The process for the jury is extremely boring. We don't get to be in the courtroom for a lot of the arguments, which I believe included anything exciting that happened. This resulted in a lot of sitting in the jury room, sometimes for several hours. The worst day was probably the day we came in at 8:15 AM and didn't go into the courtroom until 1:45 PM, but there were a LOT of days that were almost as bad.

Those days were torture. I mean, if you are at your house doing nothing, at least you have a choice to be doing nothing. When you're trapped in a room, there's only so much you can read. There's only so much you can look at your phone. There's only so much Sudoku you can do before you begin to crack. One of my fellow jurors and I began breaking out the puzzles that were left in the room. We finished three, two of which were extremely difficult. One because all the pieces were the same shape and blended together in surprising ways. The other because it was a Batman puzzle and about 90% of it was black. She and I also did some crossword puzzles together. In spite of all this, we were all still very bored.

Luckily, my fellow jurors were all positive and had good senses of humor. We laughed a lot in the jury room, which, we learned later, everyone could hear in the courtroom. One of the lawyers referred to it as "unnerving."

One day, someone googled, "50 ways to pass time during jury duty." The list included things like taking a nap, practicing rolling quarters between your fingers, drawing a flip book, seeing how fast you can tie your shoes, timing how long you can hold your breath, counting ceiling tiles and creating fake back stories for everyone involved the room. We discovered at that point, which I believe was around week 3, that much of the list we had all already completed. It was not the most encouraging list.

I can also say that certain parts of the testimony were extremely boring. I learned that police videographer is probably the most boring of all jobs. It involves taking incredibly slow videos of crime scenes.

Slow panning of the front of a house.

Long Pause.

Slightly closer slow panning of the front of a house.

Long pause.

Even closer slow panning of the front of a house.

Long pause.

Slow panning of the fence at the front of the house.

Long pause.

You get the idea.

And watching surveillance videos for an hour is awful. And testimony involving cell phone records and how they're made, analyzed and confirmed takes an inordinate amount of time and is extremely uninteresting. One of the lawyers told us afterwards, "I was boring myself with my own questions!" Obviously, I paid attention, but it was difficult. I found my compulsion to doodle to be almost overwhelming. I didn't cave since I thought it would be unprofessional, but it was hard.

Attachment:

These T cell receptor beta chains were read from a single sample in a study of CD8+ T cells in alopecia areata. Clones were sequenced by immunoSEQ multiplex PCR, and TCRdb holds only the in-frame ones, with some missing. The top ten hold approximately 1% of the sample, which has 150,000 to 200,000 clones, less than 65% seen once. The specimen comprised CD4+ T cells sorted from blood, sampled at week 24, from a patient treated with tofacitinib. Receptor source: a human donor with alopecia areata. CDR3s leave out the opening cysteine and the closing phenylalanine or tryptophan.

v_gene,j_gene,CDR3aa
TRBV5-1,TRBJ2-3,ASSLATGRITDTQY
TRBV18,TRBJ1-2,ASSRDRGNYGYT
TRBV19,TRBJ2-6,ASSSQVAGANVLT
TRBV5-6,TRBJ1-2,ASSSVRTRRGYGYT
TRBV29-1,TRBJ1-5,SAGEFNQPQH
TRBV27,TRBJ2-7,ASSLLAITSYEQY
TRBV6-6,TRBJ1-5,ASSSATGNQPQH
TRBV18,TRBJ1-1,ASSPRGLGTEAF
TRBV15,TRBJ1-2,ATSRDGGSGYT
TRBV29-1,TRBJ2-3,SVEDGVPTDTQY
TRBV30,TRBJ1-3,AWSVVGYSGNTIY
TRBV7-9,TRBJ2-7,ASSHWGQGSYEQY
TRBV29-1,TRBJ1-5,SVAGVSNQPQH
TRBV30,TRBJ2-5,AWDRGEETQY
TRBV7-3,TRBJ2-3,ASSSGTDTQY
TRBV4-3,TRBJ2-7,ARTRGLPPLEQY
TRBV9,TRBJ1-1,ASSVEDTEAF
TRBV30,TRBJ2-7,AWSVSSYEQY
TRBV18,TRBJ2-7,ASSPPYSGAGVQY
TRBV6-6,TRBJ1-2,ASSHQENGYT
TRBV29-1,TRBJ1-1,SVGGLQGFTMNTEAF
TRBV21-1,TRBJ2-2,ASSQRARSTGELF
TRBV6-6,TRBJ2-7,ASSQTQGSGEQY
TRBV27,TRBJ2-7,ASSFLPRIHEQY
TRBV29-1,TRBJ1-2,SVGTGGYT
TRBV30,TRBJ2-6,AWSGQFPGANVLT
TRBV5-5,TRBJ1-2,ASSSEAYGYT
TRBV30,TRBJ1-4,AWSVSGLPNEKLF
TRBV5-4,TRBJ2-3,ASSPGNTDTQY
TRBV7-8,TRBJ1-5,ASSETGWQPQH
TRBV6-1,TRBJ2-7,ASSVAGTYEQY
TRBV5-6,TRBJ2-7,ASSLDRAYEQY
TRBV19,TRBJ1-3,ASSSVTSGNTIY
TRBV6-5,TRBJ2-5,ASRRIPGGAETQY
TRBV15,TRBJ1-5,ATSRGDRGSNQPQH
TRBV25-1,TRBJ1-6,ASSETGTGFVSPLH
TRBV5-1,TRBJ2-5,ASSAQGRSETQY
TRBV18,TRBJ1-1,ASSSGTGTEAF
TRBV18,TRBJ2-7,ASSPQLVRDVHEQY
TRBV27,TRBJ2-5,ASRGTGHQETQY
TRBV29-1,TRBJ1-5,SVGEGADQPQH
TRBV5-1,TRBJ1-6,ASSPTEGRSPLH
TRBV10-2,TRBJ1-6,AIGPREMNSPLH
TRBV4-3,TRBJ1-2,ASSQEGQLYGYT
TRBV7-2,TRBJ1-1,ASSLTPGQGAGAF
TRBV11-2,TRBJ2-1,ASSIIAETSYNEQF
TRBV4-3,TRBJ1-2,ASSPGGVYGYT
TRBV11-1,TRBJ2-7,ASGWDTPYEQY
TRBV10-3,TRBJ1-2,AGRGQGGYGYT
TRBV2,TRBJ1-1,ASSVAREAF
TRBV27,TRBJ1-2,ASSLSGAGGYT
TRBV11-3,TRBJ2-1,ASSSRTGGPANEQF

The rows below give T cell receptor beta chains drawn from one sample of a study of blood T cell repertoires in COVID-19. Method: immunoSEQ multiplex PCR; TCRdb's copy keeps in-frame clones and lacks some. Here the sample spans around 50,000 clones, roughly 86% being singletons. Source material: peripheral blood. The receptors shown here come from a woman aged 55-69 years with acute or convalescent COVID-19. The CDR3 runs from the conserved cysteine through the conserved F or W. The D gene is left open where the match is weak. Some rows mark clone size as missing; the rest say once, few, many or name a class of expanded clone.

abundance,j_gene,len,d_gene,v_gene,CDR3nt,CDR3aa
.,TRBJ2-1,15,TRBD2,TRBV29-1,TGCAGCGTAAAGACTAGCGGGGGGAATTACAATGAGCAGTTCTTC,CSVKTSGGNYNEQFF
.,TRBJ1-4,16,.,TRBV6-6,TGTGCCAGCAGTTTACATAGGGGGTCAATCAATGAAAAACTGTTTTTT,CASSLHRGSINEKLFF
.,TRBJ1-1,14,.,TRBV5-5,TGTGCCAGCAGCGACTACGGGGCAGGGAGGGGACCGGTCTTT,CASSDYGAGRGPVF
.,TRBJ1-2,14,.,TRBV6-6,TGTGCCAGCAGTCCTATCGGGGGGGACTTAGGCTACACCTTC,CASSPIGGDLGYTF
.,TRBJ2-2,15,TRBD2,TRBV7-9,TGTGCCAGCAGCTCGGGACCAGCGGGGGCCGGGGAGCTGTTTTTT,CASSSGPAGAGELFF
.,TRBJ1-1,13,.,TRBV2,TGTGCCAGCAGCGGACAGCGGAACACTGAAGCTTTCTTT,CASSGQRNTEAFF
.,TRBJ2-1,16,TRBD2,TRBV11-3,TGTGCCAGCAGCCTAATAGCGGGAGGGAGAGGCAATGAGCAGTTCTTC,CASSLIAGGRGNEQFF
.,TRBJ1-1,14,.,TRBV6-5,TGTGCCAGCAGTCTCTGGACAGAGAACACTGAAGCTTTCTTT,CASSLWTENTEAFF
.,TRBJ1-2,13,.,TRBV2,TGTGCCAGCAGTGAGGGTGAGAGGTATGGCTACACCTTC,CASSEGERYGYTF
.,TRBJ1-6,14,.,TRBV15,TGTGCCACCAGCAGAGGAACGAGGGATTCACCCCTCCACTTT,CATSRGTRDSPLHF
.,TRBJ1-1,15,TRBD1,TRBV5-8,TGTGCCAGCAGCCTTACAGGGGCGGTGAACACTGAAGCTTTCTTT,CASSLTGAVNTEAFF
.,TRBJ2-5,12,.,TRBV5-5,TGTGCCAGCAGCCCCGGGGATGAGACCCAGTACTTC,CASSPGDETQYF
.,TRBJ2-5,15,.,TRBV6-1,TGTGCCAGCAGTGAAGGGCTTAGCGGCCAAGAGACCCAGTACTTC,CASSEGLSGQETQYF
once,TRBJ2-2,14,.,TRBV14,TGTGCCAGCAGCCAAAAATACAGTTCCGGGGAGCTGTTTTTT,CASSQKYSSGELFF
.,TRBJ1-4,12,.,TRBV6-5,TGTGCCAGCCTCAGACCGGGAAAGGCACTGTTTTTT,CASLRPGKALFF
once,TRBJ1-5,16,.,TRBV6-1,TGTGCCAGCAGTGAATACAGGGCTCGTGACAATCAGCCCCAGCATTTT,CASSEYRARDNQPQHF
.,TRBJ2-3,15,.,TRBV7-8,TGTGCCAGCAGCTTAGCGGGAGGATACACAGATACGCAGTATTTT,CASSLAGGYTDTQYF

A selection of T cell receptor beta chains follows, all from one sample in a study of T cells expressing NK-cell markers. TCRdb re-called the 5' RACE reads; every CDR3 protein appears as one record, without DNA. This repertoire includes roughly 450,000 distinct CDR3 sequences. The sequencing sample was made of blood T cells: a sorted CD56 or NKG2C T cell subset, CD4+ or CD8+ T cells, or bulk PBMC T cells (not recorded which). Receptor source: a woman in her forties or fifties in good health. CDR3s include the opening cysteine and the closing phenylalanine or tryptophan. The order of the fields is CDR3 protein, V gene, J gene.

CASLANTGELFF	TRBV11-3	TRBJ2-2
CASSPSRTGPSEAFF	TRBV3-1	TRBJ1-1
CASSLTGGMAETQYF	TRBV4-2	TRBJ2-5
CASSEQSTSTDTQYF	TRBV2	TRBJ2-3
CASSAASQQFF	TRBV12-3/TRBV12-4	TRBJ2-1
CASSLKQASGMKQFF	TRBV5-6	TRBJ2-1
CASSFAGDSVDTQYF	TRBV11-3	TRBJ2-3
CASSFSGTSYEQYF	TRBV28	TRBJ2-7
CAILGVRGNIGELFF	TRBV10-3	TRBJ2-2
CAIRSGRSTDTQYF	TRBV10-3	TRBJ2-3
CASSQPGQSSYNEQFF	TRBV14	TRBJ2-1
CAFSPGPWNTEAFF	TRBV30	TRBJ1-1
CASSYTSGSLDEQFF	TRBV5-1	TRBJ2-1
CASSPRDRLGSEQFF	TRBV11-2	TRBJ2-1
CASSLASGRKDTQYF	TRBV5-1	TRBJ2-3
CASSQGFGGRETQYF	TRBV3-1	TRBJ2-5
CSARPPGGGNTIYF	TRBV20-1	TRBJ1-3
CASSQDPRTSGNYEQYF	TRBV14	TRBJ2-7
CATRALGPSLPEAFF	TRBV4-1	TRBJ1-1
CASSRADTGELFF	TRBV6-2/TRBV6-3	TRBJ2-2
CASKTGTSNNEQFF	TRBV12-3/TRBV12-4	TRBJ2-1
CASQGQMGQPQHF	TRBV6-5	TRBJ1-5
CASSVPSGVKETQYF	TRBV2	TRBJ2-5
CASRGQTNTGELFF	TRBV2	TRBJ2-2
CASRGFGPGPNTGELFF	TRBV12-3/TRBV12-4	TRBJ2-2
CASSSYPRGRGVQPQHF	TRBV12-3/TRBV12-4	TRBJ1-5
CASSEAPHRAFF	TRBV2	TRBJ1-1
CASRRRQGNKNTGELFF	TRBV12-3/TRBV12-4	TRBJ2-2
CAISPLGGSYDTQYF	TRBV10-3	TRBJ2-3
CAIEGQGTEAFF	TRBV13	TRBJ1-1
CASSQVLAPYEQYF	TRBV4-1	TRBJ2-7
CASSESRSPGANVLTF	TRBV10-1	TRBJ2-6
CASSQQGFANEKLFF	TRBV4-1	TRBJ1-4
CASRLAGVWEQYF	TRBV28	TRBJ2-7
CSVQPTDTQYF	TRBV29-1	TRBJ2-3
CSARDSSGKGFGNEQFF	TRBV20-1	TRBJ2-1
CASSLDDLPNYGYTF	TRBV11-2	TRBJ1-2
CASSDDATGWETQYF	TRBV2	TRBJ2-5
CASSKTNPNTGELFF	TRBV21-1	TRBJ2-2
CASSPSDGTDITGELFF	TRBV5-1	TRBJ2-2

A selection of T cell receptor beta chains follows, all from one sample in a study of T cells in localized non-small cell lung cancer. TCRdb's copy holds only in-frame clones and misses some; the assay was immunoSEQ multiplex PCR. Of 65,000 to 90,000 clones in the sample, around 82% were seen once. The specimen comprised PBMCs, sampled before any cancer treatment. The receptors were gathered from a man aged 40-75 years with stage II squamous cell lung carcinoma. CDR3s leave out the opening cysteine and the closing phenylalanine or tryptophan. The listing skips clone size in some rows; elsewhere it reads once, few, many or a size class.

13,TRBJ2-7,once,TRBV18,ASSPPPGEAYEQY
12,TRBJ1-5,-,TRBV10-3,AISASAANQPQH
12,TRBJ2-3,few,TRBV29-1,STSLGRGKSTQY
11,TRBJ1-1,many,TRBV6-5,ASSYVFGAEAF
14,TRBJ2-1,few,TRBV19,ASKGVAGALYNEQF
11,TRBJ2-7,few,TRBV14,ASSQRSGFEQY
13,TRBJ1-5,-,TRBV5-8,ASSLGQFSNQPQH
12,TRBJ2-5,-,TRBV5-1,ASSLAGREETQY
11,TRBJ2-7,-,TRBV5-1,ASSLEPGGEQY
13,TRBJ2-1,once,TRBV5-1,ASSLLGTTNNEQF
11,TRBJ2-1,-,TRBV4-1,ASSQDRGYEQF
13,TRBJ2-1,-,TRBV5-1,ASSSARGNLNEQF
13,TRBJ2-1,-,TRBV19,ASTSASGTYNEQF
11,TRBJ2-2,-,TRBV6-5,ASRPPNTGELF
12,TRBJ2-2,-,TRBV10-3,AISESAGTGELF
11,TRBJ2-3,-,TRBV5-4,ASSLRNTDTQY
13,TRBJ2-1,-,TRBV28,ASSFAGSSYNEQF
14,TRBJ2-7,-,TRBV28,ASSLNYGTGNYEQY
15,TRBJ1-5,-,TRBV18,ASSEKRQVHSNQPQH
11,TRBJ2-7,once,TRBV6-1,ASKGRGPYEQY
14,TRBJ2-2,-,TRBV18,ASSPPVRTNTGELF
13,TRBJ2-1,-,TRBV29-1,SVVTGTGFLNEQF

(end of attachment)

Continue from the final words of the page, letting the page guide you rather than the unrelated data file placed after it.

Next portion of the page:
Here are some funny things that happened in court that made it a bit easier.

1. Defense Attorney: "Would you say a 12 ounce bottle of beer holds the same amount of alcohol as a 12 ounce can of beer?"
Witness: *long pause* ...yes...

2. The same defense attorney was completely unable to tell the difference between north, south, east and west. Several times he'd say something along the lines of, "Here in the Northeast" while pointing at the Southwest end of a map or picture.

3. The medical examiner was one of the most literal people I have ever witnessed speak. It was hysterical. I tried really hard not to laugh but unfortunately could not contain it. Luckily, the judge, all the attorneys and several other jurors were also laughing. It was crazy. One of my fellow jurors witnessed him eating a sandwich and said it was also one of the most precise things he's ever seen.

Here are some of the questions and answers, which I will never forget for the rest of my life.

Lawyer: Is this the report you made?
Medical Examiner: No.
Lawyer: How do you know?
Medical Examiner: It's a copy.
Lawyer: Have there been any changes?
Medical Examiner: Yes. Three holes and a pink sticker with a number have been added.

Aka. It was hole punched and had an exhibit number stapled to it.


Lawyer: Was the [murder] victim capable of physical activity?
Medical Examiner: I don't know. At the time of my examination, he was not capable of physical activity.

One of the days, he was asked to identify some pieces of evidence. One of the 4 bags had been opened previously in court by another witness. He couldn't remember which one had been opened, so the following conversation happened.

Lawyer: Did you open this exhibit in open court yesterday?
Medical Examiner: There is a 75% chance that I opened this exhibit yesterday.

Lawyer: Can you make any conclusions about the position of the body at the time of the crime?
Medical Examiner: It is unlikely the assailant was lying down while the victim was standing.

4.We had a witness who was cooperative on day one, but on day two was extremely hostile. I won't go into theories of why that happened. But on day two, the only answer he would give was, "I don't know." Until he finally said, and I quote,

"I'm just here so I won't get fined."

He Marshawn Lynched it up.

It was a very serious situation that made me want to laugh inappropriately. I didn't, thank heavens.

5. Objections to the wording of questions was really common. Things like this would happen often:

Prosecutor: What was said about the timing of the beating?
Defense Attorney: Objection leading!
Judge: Sustained
Prosecutor: Who was beating whom and when?
Defense Attorney: Objection leading!
Judge: Sustained
Prosecutor: What was mentioned about a beating if there was one?

6. One day, the defense said to a witness: "We'll get to your excuses later."
Lots of yelling followed. We were immediately dismissed.

7. One of the attorneys pronounced "figure" wrong. At one point, she said the word "figure" approximately 12 times in 2 minutes. Think "Ironic" by Alanis Morissette... figger.

8. Prosecutor: "What kind of car is it?
Defense attorney: "Objection hearsay!"